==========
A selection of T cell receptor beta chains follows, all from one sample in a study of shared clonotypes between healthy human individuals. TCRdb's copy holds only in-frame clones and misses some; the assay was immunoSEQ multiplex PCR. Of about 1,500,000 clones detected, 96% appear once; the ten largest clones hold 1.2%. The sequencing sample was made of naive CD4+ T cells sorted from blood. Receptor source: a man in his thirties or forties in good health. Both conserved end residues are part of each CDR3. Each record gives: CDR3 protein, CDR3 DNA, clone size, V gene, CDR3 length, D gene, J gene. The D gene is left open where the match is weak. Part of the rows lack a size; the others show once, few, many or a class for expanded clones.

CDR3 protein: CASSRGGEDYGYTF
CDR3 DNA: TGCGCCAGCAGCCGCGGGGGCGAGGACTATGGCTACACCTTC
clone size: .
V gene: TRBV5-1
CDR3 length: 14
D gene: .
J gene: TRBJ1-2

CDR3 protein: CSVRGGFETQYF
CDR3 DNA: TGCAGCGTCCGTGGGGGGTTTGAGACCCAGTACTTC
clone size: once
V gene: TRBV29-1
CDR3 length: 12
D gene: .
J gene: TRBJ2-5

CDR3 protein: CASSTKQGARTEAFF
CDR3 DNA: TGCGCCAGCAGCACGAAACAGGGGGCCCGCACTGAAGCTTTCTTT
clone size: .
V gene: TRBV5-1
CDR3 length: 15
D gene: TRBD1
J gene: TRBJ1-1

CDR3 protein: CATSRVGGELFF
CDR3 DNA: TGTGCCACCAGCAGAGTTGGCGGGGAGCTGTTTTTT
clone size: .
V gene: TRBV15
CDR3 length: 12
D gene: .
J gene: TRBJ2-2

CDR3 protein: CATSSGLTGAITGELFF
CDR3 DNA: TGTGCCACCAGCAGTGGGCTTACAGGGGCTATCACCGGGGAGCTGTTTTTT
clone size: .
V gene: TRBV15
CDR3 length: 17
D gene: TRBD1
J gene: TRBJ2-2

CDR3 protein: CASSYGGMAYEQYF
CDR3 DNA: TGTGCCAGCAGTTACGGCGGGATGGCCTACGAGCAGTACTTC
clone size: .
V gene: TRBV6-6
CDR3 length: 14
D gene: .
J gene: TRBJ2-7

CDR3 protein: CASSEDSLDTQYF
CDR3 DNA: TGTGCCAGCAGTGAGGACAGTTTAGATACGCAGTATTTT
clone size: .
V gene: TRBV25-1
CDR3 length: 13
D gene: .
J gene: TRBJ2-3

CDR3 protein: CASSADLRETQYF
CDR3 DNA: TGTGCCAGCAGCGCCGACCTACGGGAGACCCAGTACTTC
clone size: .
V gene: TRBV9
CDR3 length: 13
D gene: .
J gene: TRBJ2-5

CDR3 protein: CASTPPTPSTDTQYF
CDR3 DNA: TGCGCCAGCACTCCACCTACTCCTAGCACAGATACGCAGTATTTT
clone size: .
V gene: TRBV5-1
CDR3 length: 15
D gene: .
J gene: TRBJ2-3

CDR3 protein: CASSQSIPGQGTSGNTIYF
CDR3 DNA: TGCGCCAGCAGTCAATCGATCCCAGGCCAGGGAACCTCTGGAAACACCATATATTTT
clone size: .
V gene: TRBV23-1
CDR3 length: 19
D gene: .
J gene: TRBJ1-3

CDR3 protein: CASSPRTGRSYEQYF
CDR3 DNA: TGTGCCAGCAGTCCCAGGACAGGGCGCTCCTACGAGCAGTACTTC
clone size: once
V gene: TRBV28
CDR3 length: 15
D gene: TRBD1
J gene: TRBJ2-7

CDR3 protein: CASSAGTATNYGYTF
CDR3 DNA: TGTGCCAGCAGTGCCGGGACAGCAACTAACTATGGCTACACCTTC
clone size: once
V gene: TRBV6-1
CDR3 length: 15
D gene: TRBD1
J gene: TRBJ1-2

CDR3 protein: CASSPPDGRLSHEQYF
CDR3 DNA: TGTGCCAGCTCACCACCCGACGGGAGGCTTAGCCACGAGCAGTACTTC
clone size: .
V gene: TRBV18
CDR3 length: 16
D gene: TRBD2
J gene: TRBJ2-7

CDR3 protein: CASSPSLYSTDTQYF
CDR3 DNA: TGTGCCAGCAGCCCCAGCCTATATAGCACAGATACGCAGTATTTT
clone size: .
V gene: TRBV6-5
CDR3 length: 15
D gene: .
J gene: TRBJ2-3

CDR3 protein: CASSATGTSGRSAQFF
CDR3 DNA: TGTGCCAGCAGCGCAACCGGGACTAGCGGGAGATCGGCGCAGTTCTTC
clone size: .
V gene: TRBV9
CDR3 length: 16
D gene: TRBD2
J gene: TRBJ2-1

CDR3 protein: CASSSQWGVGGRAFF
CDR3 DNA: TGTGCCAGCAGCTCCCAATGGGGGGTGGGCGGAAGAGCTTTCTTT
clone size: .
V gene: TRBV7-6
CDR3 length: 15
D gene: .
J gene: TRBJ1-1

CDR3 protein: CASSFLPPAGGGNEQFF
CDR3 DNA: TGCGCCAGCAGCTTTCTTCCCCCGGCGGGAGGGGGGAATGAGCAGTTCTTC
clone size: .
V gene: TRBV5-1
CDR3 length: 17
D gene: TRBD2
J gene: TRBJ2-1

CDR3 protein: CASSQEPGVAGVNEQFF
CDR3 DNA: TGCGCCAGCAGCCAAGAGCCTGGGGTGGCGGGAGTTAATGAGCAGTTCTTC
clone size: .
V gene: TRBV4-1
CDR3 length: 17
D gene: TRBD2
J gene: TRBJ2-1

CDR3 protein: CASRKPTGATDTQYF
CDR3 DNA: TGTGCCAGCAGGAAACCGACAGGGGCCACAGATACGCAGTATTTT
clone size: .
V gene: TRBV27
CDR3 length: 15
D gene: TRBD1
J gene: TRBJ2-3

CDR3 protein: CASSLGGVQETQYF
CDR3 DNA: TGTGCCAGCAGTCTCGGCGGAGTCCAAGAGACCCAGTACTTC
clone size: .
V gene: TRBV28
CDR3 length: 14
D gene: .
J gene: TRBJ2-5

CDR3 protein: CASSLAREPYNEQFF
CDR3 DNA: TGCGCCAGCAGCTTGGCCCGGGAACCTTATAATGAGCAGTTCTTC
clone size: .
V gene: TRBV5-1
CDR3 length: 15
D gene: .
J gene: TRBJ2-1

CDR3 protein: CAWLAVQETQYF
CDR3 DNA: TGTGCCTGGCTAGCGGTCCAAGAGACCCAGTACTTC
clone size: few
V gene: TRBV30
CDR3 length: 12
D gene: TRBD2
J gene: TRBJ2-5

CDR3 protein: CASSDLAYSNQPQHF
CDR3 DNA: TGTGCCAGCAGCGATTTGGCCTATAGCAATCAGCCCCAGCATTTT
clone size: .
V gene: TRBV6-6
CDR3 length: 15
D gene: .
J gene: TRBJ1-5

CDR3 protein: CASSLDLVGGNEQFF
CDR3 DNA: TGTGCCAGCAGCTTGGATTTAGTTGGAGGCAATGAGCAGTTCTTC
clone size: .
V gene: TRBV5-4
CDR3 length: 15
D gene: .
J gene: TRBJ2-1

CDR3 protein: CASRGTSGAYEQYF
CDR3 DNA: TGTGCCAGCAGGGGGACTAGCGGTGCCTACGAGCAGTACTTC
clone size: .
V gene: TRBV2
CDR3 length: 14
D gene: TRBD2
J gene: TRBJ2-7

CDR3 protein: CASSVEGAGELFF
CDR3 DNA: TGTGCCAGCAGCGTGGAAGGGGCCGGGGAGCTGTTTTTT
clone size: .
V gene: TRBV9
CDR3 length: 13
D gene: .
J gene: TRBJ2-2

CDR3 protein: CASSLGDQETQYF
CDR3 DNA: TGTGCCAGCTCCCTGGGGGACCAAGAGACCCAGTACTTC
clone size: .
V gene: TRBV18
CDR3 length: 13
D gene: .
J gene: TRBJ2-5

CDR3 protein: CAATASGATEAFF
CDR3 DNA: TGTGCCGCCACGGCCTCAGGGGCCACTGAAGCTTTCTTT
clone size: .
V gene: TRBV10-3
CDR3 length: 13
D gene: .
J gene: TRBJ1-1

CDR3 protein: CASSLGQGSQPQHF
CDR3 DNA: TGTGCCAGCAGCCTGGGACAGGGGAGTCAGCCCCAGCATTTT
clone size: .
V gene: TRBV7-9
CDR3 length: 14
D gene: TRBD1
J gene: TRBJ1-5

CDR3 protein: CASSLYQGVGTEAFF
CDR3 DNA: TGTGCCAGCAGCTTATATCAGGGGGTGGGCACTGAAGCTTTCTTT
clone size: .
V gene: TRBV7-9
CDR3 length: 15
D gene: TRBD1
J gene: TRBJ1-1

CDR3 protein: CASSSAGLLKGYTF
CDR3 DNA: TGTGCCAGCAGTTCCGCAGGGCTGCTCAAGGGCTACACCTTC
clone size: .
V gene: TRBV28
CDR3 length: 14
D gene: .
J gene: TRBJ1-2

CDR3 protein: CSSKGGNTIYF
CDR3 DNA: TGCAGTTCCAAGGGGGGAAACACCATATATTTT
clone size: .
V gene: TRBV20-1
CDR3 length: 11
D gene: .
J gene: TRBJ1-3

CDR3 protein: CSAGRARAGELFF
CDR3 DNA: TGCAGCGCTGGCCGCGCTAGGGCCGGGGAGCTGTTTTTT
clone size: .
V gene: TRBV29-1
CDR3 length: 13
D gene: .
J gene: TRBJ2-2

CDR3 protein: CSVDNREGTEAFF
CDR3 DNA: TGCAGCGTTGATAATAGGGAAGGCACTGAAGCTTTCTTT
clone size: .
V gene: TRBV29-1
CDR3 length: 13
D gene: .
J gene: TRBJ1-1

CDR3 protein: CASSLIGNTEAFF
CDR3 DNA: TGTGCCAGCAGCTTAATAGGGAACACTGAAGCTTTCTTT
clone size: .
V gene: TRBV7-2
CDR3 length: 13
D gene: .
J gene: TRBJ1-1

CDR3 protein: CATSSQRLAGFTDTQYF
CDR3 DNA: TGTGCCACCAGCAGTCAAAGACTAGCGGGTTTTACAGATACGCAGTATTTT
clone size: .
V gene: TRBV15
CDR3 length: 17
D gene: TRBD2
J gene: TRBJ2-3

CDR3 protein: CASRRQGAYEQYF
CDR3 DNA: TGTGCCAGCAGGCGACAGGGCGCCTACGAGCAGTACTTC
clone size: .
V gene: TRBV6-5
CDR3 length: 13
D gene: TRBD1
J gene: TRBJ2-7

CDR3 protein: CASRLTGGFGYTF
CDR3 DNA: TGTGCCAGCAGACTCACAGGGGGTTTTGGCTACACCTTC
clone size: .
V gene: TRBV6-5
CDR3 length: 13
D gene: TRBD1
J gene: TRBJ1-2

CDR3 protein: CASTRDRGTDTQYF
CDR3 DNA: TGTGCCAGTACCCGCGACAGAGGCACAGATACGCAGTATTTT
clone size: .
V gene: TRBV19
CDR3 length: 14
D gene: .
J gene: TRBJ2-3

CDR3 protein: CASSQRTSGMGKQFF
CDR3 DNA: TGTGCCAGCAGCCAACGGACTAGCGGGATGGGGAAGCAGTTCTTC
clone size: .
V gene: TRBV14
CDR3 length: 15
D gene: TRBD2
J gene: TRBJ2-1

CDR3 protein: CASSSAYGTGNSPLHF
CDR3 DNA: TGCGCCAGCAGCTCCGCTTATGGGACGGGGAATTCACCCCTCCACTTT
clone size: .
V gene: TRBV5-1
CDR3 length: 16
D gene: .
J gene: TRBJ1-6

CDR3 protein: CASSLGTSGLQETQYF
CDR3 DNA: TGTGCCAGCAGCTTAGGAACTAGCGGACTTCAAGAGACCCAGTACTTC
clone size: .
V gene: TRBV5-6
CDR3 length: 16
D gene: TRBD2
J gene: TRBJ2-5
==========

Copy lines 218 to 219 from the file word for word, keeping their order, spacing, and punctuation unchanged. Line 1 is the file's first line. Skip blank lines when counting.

J gene: TRBJ1-2

CDR3 protein: CSSKGGNTIYF